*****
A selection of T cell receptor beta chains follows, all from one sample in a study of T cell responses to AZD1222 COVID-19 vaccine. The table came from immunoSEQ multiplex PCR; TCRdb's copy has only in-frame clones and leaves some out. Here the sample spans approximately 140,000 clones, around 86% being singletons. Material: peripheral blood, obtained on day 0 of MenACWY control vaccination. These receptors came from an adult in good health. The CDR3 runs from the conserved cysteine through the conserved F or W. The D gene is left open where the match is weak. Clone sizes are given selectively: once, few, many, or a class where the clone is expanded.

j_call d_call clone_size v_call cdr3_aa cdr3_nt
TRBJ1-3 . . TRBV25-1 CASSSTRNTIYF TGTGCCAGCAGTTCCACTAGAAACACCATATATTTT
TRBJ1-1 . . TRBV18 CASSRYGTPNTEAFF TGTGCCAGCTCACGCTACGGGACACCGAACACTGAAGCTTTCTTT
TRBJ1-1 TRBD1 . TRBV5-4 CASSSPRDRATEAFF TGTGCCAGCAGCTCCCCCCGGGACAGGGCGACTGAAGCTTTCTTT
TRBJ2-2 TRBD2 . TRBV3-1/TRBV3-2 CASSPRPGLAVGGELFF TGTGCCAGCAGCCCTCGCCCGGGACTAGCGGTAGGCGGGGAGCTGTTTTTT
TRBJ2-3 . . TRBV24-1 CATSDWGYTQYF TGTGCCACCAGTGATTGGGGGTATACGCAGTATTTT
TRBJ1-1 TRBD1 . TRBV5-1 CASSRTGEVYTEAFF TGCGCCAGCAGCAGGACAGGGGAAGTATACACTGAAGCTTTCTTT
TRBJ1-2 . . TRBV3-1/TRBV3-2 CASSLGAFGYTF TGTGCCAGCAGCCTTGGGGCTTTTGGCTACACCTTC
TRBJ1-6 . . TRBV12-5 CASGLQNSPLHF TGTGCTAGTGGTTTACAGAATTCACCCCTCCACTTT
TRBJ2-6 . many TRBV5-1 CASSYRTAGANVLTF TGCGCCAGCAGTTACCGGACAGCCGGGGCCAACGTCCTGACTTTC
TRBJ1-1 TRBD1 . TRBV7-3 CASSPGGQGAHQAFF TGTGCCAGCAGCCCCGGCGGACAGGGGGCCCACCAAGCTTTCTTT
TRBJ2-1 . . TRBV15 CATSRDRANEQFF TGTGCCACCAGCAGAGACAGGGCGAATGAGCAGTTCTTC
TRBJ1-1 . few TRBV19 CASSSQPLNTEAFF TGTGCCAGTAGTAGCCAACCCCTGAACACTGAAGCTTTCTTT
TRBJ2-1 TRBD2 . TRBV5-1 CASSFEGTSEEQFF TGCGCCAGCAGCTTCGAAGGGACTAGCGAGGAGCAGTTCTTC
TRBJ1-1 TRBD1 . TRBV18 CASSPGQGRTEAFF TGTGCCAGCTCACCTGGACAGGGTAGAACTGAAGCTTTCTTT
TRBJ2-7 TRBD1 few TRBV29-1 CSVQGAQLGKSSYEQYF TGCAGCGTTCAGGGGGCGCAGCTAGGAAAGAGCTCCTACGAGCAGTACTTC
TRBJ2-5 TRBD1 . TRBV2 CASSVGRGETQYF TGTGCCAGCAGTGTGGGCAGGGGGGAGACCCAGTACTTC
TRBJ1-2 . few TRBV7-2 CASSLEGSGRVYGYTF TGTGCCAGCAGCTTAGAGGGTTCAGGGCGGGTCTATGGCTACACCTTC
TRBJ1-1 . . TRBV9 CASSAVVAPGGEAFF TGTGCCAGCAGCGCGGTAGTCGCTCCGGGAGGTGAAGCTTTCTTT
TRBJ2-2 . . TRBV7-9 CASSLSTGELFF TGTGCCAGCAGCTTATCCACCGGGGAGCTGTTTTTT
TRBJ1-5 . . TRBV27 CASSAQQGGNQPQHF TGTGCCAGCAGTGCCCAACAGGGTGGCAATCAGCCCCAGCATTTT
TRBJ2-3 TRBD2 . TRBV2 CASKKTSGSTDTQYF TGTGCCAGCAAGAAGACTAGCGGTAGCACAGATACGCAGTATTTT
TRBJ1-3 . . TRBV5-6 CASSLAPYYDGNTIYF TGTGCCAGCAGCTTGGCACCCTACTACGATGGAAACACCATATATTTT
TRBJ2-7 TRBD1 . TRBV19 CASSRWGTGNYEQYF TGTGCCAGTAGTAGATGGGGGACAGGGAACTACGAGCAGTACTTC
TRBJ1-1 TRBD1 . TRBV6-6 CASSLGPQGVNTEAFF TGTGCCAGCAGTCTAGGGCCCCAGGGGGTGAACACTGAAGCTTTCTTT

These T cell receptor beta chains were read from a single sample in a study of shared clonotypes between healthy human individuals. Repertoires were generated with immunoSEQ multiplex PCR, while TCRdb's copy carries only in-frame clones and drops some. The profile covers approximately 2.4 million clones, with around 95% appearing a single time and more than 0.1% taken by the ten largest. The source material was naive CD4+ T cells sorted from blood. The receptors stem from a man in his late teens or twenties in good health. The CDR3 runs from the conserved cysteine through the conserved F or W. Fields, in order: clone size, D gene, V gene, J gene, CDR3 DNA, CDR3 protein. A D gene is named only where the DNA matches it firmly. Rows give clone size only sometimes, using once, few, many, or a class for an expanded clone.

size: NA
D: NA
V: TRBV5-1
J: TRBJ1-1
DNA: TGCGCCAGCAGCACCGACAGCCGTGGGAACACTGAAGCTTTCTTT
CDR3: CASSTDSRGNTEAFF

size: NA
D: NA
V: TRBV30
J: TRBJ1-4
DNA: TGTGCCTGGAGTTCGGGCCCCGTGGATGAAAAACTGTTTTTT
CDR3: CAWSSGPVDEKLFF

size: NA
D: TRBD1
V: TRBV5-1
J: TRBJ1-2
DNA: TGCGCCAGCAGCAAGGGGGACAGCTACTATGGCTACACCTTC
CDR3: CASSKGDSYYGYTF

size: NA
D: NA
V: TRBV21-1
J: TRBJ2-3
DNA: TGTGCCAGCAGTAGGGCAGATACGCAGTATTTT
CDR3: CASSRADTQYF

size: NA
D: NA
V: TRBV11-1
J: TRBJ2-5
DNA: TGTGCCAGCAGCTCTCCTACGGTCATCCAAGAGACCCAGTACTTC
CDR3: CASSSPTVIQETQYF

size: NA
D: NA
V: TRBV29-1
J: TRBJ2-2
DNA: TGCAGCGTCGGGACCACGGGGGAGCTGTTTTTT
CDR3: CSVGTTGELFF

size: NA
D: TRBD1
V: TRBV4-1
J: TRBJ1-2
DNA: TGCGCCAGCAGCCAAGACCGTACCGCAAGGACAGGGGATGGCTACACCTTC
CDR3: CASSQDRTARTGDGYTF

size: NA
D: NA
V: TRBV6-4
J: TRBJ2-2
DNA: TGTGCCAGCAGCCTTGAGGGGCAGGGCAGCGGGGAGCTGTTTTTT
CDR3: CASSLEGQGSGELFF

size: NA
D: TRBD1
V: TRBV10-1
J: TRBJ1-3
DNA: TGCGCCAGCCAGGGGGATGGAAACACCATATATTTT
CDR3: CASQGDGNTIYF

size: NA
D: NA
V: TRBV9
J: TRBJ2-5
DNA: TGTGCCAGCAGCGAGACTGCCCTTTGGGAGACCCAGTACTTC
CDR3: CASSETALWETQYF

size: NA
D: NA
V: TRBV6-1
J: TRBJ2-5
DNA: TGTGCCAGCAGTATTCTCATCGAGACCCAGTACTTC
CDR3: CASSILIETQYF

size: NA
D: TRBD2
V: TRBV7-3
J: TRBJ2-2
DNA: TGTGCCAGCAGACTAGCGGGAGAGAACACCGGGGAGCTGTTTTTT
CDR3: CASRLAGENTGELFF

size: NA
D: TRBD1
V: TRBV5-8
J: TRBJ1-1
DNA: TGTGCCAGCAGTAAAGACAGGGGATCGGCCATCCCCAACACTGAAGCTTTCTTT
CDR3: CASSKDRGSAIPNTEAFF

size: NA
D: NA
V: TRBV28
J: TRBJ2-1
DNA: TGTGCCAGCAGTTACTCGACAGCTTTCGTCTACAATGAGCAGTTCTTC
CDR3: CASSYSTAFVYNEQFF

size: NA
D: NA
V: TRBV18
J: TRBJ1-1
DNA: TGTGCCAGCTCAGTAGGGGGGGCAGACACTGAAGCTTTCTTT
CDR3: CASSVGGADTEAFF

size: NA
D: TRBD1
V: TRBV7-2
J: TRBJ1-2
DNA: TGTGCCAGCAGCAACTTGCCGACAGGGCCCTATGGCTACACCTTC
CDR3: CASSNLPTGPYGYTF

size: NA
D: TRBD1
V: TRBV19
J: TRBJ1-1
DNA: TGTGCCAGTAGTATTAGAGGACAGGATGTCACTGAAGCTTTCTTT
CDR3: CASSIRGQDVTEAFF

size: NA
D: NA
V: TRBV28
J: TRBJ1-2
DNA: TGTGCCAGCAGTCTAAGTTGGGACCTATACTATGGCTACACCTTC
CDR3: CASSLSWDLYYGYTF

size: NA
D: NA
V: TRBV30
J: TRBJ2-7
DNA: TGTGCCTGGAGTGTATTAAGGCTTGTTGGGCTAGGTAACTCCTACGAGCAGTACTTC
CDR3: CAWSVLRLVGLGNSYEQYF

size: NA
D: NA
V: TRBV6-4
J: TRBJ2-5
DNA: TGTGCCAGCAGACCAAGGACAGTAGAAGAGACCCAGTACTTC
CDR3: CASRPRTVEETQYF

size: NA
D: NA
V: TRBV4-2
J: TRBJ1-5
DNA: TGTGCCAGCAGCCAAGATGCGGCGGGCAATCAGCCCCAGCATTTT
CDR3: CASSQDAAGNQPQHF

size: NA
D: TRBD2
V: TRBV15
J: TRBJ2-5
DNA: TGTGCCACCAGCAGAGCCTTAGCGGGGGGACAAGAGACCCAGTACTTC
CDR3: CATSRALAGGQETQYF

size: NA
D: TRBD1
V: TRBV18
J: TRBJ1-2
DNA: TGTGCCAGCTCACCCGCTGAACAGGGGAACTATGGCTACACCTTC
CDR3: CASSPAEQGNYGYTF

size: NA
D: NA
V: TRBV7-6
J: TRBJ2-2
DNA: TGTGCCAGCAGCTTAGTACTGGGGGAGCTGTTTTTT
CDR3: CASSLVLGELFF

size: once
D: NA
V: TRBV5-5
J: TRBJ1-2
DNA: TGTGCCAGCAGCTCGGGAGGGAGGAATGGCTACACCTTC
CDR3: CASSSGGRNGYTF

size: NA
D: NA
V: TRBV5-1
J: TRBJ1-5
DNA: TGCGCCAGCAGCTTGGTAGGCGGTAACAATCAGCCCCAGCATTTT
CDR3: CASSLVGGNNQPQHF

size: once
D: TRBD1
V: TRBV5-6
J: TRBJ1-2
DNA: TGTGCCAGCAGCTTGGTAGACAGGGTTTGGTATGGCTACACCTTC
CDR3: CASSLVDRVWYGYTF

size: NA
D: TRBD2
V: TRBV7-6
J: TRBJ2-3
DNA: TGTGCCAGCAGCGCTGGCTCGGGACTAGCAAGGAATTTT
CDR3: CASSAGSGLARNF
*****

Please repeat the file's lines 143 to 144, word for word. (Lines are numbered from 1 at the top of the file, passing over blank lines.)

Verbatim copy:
D: NA
V: TRBV6-4